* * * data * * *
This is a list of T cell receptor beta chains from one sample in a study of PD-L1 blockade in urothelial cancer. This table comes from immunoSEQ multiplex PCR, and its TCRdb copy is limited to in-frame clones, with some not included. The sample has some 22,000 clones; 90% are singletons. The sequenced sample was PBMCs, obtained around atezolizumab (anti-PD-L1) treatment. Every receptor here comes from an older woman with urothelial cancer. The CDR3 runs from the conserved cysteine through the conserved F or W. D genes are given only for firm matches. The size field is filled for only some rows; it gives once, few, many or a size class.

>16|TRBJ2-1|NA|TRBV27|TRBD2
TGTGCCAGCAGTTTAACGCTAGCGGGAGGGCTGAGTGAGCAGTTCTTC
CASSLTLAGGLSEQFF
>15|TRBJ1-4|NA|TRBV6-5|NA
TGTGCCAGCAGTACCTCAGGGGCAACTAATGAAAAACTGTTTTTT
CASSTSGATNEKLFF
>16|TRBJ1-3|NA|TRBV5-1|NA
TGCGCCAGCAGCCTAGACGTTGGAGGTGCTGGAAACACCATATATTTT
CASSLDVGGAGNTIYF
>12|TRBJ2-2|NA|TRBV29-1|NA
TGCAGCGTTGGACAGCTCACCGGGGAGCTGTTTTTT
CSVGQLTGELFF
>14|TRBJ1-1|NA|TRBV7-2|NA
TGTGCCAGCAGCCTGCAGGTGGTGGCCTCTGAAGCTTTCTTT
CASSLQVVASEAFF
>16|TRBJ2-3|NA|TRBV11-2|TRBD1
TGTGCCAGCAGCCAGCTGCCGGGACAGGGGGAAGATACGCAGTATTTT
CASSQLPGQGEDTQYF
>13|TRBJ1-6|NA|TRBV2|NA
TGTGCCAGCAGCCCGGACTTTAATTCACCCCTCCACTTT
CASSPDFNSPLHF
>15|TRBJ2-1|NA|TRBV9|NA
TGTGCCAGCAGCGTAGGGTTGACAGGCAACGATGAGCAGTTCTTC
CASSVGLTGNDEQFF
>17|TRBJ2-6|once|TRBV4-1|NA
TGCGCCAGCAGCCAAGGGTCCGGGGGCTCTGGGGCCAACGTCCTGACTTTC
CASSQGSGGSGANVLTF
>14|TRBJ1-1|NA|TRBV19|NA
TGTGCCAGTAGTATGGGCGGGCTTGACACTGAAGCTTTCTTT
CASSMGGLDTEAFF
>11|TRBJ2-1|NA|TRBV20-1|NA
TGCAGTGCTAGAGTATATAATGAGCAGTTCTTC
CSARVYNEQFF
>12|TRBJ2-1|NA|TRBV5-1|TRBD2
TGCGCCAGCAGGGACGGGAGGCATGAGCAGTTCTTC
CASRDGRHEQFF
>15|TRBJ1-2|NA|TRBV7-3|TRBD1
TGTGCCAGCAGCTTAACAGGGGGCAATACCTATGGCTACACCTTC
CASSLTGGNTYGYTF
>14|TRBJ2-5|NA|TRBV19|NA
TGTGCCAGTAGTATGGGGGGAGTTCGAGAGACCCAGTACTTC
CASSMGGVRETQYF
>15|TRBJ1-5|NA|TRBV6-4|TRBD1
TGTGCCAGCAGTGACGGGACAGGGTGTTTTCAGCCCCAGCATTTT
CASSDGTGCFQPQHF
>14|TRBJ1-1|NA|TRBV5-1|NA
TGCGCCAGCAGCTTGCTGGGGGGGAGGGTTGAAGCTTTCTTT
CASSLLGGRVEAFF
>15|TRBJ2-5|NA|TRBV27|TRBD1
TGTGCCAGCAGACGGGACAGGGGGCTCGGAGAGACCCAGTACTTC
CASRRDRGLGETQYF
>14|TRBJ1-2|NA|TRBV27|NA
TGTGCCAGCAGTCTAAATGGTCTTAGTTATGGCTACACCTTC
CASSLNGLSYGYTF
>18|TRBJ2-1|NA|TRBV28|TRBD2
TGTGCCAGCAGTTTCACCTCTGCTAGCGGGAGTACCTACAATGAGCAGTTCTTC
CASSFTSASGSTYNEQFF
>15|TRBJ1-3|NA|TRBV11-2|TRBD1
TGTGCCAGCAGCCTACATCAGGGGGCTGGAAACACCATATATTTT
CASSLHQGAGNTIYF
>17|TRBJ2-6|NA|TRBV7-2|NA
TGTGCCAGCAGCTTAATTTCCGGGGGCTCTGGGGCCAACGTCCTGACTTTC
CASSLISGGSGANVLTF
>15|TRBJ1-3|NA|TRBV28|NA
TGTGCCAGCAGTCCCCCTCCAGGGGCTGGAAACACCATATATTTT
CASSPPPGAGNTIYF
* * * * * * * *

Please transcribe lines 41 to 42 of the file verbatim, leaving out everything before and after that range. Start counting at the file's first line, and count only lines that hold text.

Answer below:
>14|TRBJ2-5|NA|TRBV19|NA
TGTGCCAGTAGTATGGGGGGAGTTCGAGAGACCCAGTACTTC